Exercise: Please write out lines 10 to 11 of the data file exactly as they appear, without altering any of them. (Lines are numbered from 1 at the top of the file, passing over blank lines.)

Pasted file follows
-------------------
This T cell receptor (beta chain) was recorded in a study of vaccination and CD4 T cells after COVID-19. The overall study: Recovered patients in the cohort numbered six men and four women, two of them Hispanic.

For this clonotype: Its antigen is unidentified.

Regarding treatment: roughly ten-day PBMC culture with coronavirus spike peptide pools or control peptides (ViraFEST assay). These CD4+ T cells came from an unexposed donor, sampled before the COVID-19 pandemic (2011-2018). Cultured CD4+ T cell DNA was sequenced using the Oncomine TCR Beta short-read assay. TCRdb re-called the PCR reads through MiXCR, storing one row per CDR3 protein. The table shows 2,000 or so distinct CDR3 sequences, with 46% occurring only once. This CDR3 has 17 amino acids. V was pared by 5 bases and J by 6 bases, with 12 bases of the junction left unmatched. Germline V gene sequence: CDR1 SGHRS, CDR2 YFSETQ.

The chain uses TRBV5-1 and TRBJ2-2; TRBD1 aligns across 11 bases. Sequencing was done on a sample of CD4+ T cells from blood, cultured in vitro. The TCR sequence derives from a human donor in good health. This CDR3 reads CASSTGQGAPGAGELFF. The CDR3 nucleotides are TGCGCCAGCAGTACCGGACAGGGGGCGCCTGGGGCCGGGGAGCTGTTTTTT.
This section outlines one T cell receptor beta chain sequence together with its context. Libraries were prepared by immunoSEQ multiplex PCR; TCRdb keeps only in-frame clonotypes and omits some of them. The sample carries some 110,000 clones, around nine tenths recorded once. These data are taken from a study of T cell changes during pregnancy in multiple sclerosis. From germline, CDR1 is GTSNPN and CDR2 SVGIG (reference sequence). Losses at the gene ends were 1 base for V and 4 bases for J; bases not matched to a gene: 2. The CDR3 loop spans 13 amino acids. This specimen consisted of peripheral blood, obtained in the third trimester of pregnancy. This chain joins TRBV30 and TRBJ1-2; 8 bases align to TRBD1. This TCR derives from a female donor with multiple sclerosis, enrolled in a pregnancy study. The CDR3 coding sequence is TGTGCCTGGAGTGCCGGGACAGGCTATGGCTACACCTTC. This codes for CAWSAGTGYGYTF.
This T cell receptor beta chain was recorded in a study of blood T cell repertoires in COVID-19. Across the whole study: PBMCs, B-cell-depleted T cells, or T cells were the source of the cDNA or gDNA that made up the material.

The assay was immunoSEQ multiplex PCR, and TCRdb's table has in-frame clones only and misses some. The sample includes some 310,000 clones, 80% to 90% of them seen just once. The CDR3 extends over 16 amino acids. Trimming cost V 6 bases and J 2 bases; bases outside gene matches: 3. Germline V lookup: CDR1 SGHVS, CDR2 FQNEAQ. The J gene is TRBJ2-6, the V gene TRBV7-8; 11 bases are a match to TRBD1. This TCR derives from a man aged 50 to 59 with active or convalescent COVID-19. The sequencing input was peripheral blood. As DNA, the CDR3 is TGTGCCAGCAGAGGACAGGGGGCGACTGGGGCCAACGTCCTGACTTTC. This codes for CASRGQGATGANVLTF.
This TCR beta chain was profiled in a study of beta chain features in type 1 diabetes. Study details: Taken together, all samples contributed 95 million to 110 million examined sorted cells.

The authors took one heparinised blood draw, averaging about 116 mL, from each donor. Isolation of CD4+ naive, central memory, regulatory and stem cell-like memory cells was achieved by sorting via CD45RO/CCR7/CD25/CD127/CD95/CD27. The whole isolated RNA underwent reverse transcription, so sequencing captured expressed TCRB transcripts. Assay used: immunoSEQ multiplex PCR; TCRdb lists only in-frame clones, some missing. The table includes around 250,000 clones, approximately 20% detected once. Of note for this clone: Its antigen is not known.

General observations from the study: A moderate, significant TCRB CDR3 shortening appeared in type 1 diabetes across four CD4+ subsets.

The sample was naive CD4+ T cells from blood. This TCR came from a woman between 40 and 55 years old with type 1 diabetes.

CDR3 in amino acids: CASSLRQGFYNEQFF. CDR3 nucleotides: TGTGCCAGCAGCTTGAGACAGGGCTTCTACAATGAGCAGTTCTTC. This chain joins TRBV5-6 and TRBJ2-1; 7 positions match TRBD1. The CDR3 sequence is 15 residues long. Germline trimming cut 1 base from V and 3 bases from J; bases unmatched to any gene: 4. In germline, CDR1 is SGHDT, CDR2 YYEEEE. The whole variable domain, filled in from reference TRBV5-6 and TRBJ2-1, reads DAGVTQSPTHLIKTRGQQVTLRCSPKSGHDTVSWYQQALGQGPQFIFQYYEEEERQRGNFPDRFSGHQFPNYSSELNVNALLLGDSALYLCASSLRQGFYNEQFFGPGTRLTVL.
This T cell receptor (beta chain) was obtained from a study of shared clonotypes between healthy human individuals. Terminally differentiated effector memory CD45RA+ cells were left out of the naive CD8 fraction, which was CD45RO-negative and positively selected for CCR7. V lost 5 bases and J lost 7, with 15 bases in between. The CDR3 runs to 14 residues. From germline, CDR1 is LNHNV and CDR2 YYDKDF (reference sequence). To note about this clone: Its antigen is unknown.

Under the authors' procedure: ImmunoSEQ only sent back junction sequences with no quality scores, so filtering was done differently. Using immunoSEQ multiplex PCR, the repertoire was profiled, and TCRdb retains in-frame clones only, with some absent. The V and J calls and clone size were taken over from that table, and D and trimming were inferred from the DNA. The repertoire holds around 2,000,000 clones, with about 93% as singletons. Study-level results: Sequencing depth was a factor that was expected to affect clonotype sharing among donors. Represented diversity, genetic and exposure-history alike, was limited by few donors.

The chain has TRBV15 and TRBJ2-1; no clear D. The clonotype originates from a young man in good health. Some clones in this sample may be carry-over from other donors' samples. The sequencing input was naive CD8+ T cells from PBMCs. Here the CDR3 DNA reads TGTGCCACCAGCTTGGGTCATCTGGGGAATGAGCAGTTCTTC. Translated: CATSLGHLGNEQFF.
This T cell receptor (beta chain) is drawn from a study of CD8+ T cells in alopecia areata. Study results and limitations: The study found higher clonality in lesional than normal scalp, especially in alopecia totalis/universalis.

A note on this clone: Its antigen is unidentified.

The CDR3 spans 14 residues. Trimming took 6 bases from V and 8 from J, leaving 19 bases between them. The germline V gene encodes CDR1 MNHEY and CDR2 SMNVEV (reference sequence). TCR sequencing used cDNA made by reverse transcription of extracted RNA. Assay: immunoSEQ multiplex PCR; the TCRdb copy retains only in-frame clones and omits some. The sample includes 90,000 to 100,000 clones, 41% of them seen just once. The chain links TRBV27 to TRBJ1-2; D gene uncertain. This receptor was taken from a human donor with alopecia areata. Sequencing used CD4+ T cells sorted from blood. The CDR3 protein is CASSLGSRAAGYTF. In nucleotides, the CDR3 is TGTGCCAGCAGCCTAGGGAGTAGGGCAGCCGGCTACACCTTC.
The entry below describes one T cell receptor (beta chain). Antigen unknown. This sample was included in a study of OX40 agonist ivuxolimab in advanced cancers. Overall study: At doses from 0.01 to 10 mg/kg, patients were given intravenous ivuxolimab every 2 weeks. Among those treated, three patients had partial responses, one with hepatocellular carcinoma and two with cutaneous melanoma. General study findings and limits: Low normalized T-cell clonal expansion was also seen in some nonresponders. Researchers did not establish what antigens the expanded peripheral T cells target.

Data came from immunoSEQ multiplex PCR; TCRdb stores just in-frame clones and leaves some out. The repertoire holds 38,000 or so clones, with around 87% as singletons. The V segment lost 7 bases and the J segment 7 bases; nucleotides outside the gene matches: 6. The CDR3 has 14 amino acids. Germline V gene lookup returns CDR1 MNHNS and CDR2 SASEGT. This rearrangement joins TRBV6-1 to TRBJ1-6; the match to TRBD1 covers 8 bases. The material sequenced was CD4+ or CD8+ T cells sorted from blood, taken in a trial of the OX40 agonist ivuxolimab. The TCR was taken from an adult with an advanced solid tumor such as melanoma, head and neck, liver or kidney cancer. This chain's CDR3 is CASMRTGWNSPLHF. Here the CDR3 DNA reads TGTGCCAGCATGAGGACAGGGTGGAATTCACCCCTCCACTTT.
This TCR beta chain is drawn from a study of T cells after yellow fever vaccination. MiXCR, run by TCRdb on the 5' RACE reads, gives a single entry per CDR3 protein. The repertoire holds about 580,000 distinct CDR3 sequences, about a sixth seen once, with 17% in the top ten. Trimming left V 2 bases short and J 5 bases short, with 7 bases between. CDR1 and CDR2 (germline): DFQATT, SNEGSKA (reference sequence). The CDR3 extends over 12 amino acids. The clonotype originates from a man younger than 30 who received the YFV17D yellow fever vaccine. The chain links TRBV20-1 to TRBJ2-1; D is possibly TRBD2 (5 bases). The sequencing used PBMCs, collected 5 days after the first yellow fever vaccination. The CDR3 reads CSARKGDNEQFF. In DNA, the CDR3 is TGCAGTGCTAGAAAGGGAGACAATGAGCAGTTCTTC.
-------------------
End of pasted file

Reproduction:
General observations from the study: A moderate, significant TCRB CDR3 shortening appeared in type 1 diabetes across four CD4+ subsets.

The sample was naive CD4+ T cells from blood. This TCR came from a woman between 40 and 55 years old with type 1 diabetes.